What’s next: The Redskins have a tough decision to make at running back when getting to the final 53. They still have all their running backs and will have to cut perhaps two or three players whom they like. But some of them will be eligible for the practice squad, including Chris Thompson, Lache Seastrunk and Silas Redd. Thompson had a big edge early in camp, but the inability to stay healthy has left him in jeopardy. One other thing to watch: what happens with defensive end Stephen Bowen. If the Redskins feel he’ll be ready early in the season, they might keep seven defensive linemen. If not, he could remain on the PUP list.
Redskins' cuts: LB Rob Jackson, OC/G Mike McGlynn, LB Adrian Robinson, TE Matt Veldman, WR Rashad Ross, CB Bryan Shepherd, LB Jeremy Kimbrough, DE Jeremy Towns, G Adam Gettis, FB Stephen Campbell, WR Cody Hoffman, WR Rashad Lawrence, S Ross Madison and DE Jake McDonough. TE Mike Caussin was placed on injured reserve.
Gruden had debated playing some of his offensive starters in the finale, wanting to finish on a stronger note than what they showed against Baltimore on Saturday. Gruden seemed agitated in the portion of practice open to the media, chastising quarterbacks for their throws, including Robert Griffin III.
Afterward, Gruden said there was a "10 percent chance" some of the offensive starters would play. He dropped it to zero percent Tuesday.
"It's my intent now, after a couple good days of practice, to let the other guys play," Gruden said, "let the backups play. So we can solidify those roles. We have our starters. In general, we feel pretty good about who they are and now we need to find the key backups and who they are and make sure they get ample reps to show what they can do."
ASHBURN, Va. -- Washington Redskins safety Brandon Meriweather will appeal his two-game suspension for another illegal hit, amid strong support from teammates and coaches -- and fellow safety Ryan Clark calling out Troy Vincent.
The NFL suspended Meriweather on Monday for two games based on what it deemed a helmet-to-helmet hit against Baltimore Ravens receiver Torrey Smith on Saturday. It's the second time the NFL suspended Meriweather and the sixth time it has taken action against one of his hits in his eight-year career.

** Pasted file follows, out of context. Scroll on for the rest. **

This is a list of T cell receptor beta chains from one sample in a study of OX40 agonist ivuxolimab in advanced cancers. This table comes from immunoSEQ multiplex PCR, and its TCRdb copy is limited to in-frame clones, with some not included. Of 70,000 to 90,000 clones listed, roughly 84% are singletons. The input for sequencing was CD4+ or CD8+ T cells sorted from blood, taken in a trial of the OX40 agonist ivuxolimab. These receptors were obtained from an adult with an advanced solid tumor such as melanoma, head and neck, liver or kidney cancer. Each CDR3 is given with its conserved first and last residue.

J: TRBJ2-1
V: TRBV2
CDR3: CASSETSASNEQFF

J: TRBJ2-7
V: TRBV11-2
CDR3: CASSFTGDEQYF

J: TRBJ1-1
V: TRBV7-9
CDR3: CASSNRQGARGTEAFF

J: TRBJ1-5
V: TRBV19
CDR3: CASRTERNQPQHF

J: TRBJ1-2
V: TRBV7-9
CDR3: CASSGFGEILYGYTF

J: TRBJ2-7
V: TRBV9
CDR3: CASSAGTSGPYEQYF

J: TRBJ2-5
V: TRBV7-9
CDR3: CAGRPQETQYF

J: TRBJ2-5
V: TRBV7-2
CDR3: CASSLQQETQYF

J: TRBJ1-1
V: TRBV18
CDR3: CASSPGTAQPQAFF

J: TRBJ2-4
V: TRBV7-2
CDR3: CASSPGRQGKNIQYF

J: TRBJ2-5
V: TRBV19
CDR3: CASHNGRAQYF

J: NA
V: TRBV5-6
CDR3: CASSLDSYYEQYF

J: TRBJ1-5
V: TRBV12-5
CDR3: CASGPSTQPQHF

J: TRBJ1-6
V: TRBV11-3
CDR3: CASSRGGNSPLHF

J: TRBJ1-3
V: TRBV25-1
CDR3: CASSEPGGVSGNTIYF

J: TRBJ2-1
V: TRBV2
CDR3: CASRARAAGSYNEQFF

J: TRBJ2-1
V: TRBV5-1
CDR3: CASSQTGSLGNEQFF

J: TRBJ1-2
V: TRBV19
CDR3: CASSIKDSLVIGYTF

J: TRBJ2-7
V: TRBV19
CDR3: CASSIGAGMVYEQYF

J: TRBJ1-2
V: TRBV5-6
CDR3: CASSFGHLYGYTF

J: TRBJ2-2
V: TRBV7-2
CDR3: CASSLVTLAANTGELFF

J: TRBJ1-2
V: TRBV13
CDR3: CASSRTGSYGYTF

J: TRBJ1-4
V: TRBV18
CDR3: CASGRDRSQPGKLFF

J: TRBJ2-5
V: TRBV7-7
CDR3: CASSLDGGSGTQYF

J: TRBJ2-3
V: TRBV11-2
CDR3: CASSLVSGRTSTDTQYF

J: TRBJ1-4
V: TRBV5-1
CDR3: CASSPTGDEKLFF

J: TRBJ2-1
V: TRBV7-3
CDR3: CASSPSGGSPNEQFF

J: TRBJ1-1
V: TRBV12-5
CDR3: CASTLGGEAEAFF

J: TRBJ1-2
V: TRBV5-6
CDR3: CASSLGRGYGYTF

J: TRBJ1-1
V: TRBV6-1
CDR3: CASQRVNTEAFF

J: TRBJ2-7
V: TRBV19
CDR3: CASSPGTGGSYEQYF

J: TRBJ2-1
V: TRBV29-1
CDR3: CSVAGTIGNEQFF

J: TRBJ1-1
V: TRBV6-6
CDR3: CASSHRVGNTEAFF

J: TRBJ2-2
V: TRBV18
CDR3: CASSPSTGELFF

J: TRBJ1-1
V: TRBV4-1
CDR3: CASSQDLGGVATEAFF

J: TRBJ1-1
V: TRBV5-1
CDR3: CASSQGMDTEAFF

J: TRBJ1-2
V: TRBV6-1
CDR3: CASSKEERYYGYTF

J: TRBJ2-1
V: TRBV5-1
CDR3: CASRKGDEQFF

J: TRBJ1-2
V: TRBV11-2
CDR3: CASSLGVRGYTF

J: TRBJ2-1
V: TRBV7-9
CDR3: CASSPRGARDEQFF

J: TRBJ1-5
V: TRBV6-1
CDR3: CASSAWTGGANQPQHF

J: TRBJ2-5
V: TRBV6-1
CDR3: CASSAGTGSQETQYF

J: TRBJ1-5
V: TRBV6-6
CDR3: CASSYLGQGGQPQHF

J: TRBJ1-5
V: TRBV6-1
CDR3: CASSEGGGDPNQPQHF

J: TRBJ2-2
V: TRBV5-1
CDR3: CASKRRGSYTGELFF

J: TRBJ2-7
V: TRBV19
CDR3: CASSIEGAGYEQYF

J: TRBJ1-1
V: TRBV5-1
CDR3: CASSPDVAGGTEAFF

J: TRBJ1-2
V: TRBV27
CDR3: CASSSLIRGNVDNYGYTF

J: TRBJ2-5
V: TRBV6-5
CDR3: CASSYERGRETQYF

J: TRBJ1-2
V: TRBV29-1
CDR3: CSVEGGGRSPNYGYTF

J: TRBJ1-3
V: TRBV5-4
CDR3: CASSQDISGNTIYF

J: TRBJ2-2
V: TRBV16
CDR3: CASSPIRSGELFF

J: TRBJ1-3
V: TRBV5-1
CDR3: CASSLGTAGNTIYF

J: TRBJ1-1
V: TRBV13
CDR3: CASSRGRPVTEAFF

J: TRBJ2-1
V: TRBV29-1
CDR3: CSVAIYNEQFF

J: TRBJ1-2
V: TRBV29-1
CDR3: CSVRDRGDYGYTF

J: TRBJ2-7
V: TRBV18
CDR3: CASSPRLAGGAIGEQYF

Last season, the league suspended him for two games, but after an appeal it was reduced to one game.
Meriweather declined comment Tuesday, but both coach Jay Gruden and Clark said he would appeal.
"It was an unfortunate incident," Gruden said. "He tried to lower his target. It was a legitimate football play, but the NFL didn't see it that way."
Even Smith, who was on the receiving end of the hit, believes Meriweather shouldn't be suspended.
- Torrey Smith (@TorreySmithWR) August 26, 2014
It's uncertain how many linemen the Redskins will keep in the final cuts. With McGlynn gone, it's likely they'd keep no more than nine. The starters are set, and have been for a while, so the top backups appear to be rookie tackle Morgan Moses, rookie guard Spencer Long, tackle Tom Compton and guard Josh LeRibeus. Maurice Hurt also figures here because nobody else can play both guard and tackle. But Hurt has worked exclusively at right tackle this summer. The other four linemen all have worked at multiple spots.
The only surprise with Ross is that he didn't last until the final cuts given his returns in the preseason games; he averaged 32 yards on four returns. But he remained a longshot to win a roster spot regardless. The Redskins signed Veldman recently.